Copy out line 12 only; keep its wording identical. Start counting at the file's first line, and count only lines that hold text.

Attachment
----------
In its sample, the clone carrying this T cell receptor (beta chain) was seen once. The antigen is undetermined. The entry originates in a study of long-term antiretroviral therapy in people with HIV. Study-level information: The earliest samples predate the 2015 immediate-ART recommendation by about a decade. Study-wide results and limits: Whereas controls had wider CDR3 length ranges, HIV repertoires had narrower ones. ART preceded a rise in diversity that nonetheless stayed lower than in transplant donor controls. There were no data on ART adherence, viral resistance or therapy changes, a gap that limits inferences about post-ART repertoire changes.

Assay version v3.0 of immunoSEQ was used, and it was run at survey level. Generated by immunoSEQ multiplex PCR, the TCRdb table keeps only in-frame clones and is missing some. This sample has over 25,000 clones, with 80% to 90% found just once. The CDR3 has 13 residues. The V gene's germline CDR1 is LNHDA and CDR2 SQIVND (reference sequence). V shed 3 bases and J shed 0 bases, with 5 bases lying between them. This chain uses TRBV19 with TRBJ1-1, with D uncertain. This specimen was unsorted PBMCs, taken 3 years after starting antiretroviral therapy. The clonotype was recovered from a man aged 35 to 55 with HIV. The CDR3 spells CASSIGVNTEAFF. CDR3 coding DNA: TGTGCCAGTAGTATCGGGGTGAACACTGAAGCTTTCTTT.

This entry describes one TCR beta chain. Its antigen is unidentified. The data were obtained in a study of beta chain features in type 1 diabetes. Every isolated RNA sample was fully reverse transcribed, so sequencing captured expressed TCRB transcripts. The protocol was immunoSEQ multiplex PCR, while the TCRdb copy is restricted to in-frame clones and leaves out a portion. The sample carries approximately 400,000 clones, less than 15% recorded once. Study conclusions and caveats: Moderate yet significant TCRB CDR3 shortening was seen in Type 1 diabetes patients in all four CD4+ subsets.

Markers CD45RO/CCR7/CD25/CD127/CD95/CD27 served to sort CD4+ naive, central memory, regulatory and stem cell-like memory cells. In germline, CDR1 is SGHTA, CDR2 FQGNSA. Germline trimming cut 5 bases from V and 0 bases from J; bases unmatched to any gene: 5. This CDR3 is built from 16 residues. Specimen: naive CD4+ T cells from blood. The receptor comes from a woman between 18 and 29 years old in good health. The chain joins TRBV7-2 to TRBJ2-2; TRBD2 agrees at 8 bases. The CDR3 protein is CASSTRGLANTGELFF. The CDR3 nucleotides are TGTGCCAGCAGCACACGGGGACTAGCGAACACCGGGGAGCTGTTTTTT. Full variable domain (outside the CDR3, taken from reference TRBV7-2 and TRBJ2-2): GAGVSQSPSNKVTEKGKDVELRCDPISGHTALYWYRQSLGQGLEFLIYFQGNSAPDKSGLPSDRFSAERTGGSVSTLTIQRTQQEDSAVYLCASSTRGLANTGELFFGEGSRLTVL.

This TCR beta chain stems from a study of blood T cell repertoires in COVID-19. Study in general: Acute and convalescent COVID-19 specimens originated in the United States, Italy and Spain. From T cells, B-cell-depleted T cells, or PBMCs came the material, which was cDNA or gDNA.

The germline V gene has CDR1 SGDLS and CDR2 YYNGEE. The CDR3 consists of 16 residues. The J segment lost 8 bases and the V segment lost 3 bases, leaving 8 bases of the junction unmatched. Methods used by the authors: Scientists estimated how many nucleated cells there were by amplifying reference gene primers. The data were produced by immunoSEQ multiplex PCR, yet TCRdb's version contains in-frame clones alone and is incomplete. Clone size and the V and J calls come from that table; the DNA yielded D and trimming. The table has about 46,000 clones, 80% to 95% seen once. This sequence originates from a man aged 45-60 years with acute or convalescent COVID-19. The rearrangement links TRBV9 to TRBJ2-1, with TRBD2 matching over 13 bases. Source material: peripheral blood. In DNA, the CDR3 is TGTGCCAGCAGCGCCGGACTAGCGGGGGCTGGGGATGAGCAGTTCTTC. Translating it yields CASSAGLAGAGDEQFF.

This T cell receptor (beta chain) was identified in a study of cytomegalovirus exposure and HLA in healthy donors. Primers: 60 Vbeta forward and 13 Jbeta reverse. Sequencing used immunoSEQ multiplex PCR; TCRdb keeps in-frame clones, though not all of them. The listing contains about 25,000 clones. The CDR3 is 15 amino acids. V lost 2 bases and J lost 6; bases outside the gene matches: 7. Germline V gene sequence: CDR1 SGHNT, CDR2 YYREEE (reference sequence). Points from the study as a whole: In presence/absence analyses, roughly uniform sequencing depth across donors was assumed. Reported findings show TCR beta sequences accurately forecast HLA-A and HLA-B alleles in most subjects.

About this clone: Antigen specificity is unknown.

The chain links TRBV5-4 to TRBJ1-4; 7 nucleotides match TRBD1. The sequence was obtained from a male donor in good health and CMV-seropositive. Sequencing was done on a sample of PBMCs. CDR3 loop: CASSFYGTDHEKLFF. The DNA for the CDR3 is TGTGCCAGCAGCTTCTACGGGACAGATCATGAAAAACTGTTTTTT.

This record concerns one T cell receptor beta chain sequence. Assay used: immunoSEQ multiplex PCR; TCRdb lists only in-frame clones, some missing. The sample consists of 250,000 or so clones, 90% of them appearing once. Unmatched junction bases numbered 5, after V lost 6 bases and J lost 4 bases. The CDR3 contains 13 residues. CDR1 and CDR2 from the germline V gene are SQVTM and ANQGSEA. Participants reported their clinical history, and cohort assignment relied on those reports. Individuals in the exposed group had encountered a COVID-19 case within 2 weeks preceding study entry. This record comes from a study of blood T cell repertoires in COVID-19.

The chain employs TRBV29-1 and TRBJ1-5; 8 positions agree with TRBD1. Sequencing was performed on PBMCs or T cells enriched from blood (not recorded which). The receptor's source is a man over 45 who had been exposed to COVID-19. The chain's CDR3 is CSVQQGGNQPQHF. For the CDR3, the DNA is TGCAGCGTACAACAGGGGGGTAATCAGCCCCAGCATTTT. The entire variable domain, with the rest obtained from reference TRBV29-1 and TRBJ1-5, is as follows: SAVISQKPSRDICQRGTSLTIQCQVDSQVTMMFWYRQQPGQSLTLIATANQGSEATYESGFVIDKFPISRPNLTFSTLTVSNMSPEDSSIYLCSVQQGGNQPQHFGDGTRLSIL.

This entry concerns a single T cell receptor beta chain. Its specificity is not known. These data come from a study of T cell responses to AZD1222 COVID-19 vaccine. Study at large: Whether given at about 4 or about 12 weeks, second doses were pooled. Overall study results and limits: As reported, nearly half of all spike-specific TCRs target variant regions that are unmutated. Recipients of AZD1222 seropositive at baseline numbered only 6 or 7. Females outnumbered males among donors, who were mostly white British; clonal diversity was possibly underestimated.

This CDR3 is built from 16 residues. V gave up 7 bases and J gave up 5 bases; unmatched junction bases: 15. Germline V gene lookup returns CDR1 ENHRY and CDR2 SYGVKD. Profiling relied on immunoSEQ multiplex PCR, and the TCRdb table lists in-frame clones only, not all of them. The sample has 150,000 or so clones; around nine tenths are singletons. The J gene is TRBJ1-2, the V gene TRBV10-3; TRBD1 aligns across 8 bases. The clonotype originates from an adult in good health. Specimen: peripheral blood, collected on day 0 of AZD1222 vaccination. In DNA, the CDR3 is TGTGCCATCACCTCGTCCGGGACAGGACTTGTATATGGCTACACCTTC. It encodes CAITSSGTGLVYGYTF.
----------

This entry concerns a single T cell receptor beta chain. Its specificity is not known. These data come from a study of T cell responses to AZD1222 COVID-19 vaccine. Study at large: Whether given at about 4 or about 12 weeks, second doses were pooled. Overall study results and limits: As reported, nearly half of all spike-specific TCRs target variant regions that are unmutated. Recipients of AZD1222 seropositive at baseline numbered only 6 or 7. Females outnumbered males among donors, who were mostly white British; clonal diversity was possibly underestimated.